Wednesday, August 27, 2008
Going, Going... Boldly Gone
I was sad to hear that Star Trek: The Experience at the Las Vegas Hilton is closing on September 1st. Fortunately for me, I heard about the closing in time to plan a road trip to see the attraction one last time. I'm astonished to learn how many people -- SF Fans, even Trek fans -- had never been, or didn't even know it existed. On the other hand, I didn't know that there was a Trek CON at the Hilton each August, or I might have planned said Road Trip to include it.
In the end, though, heading for Vegas on a Tuesday two weeks before closing proved to be the ideal plan. We had the I-15, and the Experience, largely to ourselves. My companions on this adventure were my college pal Shadow (a game designer/recovering lawyer with one of those mimetic memories that comes in handy when playing Star Trek Trivia games) and my fellow TV writer Lisa Klink (whose years on Voyager make her the ideal companion for debating the sociological implications of replicator technology).
Colloquially known as "The Star Trek Experience" -- a subtle difference, I admit -- the attraction consists of two rides, the original motion-controlled Klingon Encounter that was installed in 1998 and the more recent Borg Invasion in 4-D. (The 4th Dimension apparently being "touch.") There is also a "museum" of props and a timeline of the Trek Universe, which were originally installed to entertain customers during an hour or so of standing in line for the rides. Now that a single ticket is 'ride all day' and the admissions don't cover the electricity costs, according to one employee, there's no line to speak of, but the museum portion is still fun to look at. It's not clear which of the props on display are real and which are replicas, but that doesn't take away from the fun of peering through a case at the "Stone Knives and Bearskins" vacuum-tube-and-tricorder array from City On The Edge of Forever, or at Jean Luc Picard's family scrapbook, fortunately spared from the fiery wreckage of the Enterprise D.
Shadow and I had each visited the attraction years earlier, but neither of us had seen the new Borg ride. Lisa, on the other hand, had written it, so she had her own reasons for indulging in a mid-week weekend to wish it farewell. I'll bet she got a kick out of watching our faces as SPOILER REDACTED and SPOILER REDACTED.
The food at Quark's Bar didn't live up to my memories from my first visit, but these days I don't eat Onion Rings (excuse me, Rings of Betazed) and HamBorgers (hee) as freely as I once did. Reading the silly punny menu was still fun, though. ("James Tea Kirk." Sounds refreshing!) Sadly, the shopping Promenade from DS9 was largely closed -- apparently, most of the merch had been bought out by the Convention two weeks earlier. No sign of the "I'm with Illogical" t-shirt I'd seen on the website. I was able to get the Phaser Water Pistol I wanted, though, so no complaints. It's actually pretty nicely made; it looks great on the shelf at home next to the Han Solo Water Blaster I've had for years. Finally, the Star Wars vs. Star Trek debate can be settled -- with water!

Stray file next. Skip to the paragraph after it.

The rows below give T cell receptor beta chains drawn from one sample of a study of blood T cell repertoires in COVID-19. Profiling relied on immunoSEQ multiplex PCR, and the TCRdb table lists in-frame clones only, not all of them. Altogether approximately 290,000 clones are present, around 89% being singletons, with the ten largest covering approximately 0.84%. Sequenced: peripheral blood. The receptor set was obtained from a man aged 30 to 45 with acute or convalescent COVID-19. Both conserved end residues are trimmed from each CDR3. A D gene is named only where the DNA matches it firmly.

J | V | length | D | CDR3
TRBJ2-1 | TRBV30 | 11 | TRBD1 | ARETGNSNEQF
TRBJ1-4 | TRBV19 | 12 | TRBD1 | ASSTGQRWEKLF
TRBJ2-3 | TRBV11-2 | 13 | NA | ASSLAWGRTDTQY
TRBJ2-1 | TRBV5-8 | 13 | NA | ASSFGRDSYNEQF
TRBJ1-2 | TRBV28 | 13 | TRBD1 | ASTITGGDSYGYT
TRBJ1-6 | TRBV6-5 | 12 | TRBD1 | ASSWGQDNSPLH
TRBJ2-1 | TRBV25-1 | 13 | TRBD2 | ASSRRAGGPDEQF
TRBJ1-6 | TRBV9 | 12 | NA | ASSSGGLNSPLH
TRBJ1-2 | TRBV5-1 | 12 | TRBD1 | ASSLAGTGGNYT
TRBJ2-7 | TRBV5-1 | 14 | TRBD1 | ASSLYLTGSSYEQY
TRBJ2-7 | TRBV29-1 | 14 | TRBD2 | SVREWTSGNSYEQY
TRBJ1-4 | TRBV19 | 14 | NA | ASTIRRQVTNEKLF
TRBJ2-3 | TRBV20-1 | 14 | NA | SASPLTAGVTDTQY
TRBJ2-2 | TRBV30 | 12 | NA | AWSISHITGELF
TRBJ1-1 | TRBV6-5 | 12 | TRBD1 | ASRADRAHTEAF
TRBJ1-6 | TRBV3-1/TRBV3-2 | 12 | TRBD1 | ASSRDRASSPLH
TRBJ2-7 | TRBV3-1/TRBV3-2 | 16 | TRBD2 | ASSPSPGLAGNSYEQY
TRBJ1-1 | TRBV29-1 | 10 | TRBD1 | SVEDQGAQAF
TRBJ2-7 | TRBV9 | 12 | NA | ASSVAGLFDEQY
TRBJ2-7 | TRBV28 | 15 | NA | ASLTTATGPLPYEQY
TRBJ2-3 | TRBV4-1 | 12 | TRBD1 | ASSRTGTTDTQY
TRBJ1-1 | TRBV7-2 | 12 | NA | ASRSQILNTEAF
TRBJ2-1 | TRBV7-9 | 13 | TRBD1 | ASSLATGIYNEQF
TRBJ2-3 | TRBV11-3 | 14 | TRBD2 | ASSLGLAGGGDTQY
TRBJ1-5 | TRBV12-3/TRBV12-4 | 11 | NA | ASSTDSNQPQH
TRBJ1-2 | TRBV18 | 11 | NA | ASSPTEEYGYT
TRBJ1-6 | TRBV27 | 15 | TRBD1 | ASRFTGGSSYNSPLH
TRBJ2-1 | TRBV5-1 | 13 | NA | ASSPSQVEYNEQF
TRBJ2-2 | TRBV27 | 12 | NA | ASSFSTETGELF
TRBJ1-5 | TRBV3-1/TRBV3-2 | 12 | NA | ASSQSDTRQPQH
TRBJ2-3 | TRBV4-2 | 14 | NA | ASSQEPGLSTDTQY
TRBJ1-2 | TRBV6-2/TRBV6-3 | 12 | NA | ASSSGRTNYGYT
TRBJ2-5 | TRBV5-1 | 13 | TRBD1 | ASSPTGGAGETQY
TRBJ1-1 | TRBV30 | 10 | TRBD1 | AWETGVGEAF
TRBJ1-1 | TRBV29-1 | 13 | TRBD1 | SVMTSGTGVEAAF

By now, I'd guess they're selling out down to the bare walls -- when Shadow and I came back through Vegas on Friday after continuing our road trip to take in a Shakespeare Festival in the next state over, there was a price tag of $4300 (SOLD) on the Borg Queen statue, and the sort-of-life-sized maquette of the Gorn that had stood outside Quark's on Tuesday had disappeared -- presumably sold as well. I say sort-of-life-sized in that I hope the real Gorn was taller than me. I'm sorry that I failed to get a picture of our little troupe with old greenhead before he got sold. After all, I seem to be responsible for the fact that my friend Darla's 19-month-old daughter knows that the cow says moo, the dog says woof, and the Gorn says RAAR. (Thanks to Kerry for the Beanie Baby Gorn, which I'm now told also came from the ST: Experience shops!)
When we were there, the curving wall behind the shops was completely covered with hand-written letters from people, expressing their sadness that The Experience is closing. Some were from people young enough to have grown up there. Many had traced their hands on the paper in the iconic Vulcan salute. A number of the letter-writers mourned a tradition of visiting yearly with friends. Those touched me particularly, because it's not The Experience, but the experience of visiting The Experience, that those people grieve. It's my favorite aspect of Conventions, the constant reunion with other con-goers, birds of a feather forming lasting attachments for which the event is the excuse, not the reason. It's the same dynamic whether it's Trekkies at The Experience, Dead Heads on the road, Xena Fans coming to Los Angeles en masse this past January to join the WGA picket lines, or James Joyce Scholars spending Bloomsday in Dublin.
Vegas isn't that far from LA. Hotels there are cheap. I find myself wishing we'd taken advantage of The Experience while it stood, had planned yearly rendezvouses there with friends from near and far. I'm glad we at least got there for this farewell visit. Too often, "Hey, we should..." turns into "I wish we had..." It's always nice to actually find the time and motivation and come back saying "I'm glad we did." When it comes to road trip adventures with friends, I don't think I've ever come back saying I wished I hadn't.